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Banks To Lend Govt US$1bn To Shore Up Reserves

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SOME INTERNATIONAL banks have pledged to lend US$1 billion to the government to shore up Ghana’s budget and boost the central bank’s reserves.

This is aimed at helping Ghana to cut her fiscal deficit and stabilise the local currency.

The loan arrangement, led by the Standard Bank Group Limited, Standard Chartered Plc and Rand Merchant Bank Limited, may be presented to Parliament this week.

According to a report by Bloomberg, the transaction is the first part of US$2 billion in syndicated loans that Ghana is targeting to raise this year to stabilise its finances and the financial market.

“Ghana lost access to Eurobond markets this year due to higher debt and budget deficit levels, caused by the impact of the coronavirus pandemic,” the report indicated and continued that the nation raised US$750 million through syndicated loans with the participation of about eight African and European banks.

It said US$250 million of the amount was from multilateral lenders, intimating that the country “aims to cut its budget shortfall to 7.4% of gross domestic product this year from an estimated 12.1% of GDP.”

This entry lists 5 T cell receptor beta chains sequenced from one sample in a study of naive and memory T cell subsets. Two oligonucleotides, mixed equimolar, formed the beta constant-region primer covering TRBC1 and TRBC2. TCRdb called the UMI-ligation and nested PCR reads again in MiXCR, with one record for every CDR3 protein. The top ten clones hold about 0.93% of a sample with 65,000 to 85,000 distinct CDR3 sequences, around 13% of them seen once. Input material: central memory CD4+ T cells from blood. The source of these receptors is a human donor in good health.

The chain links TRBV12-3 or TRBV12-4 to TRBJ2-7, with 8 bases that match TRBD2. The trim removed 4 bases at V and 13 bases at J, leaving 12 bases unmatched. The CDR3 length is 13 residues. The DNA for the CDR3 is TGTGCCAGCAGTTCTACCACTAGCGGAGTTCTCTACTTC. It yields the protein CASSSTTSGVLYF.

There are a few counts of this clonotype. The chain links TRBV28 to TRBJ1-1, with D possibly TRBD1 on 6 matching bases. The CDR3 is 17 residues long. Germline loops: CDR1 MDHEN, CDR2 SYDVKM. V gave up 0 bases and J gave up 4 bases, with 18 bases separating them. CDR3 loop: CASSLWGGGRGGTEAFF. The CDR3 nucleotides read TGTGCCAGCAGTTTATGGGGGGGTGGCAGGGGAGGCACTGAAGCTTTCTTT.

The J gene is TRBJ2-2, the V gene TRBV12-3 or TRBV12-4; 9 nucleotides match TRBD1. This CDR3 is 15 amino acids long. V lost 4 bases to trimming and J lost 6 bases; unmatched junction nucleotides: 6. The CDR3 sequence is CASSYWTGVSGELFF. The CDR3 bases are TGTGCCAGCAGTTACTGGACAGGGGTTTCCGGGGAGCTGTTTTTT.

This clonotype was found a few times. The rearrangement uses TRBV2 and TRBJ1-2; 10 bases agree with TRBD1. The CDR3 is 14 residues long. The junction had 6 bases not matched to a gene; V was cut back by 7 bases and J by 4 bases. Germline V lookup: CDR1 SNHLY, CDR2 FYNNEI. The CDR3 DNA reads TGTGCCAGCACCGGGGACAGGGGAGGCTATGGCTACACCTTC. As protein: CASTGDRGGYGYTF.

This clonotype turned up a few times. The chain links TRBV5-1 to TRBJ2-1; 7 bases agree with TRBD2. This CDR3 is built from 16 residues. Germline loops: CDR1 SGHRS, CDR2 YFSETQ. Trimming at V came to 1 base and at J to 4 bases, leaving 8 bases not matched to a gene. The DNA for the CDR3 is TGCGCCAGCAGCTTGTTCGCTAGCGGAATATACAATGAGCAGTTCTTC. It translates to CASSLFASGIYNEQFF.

The report said it would dedicate US$750 million of the syndicated loans to the budget for expenses and liability management, while the rest will go to the Bank of Ghana to beef up its resources for swap deals.

“Ghana’s debt ratio rose to 78% of GDP at the end of March, from 66.3% of GDP a year before. The cedi lost 22% against the dollar this year compared with 1% appreciation for the same period a year ago.”

The report quoted an unnamed official of the Finance Ministry as saying that the country would consider the second tranche of $1 billion in the latter part of the year, after the mid-year review of the budget, taking into account the impact of the electronic transactions levy, oil and food prices, as well as geopolitics.

“Finance Ministry spokeswoman Cecilia Akwetey was unable to immediately comment when contacted by phone and text message. A spokesman for the Bank of Ghana, who asked not to be identified, said he couldn’t immediately comment when contacted by phone,” Bloomberg said.

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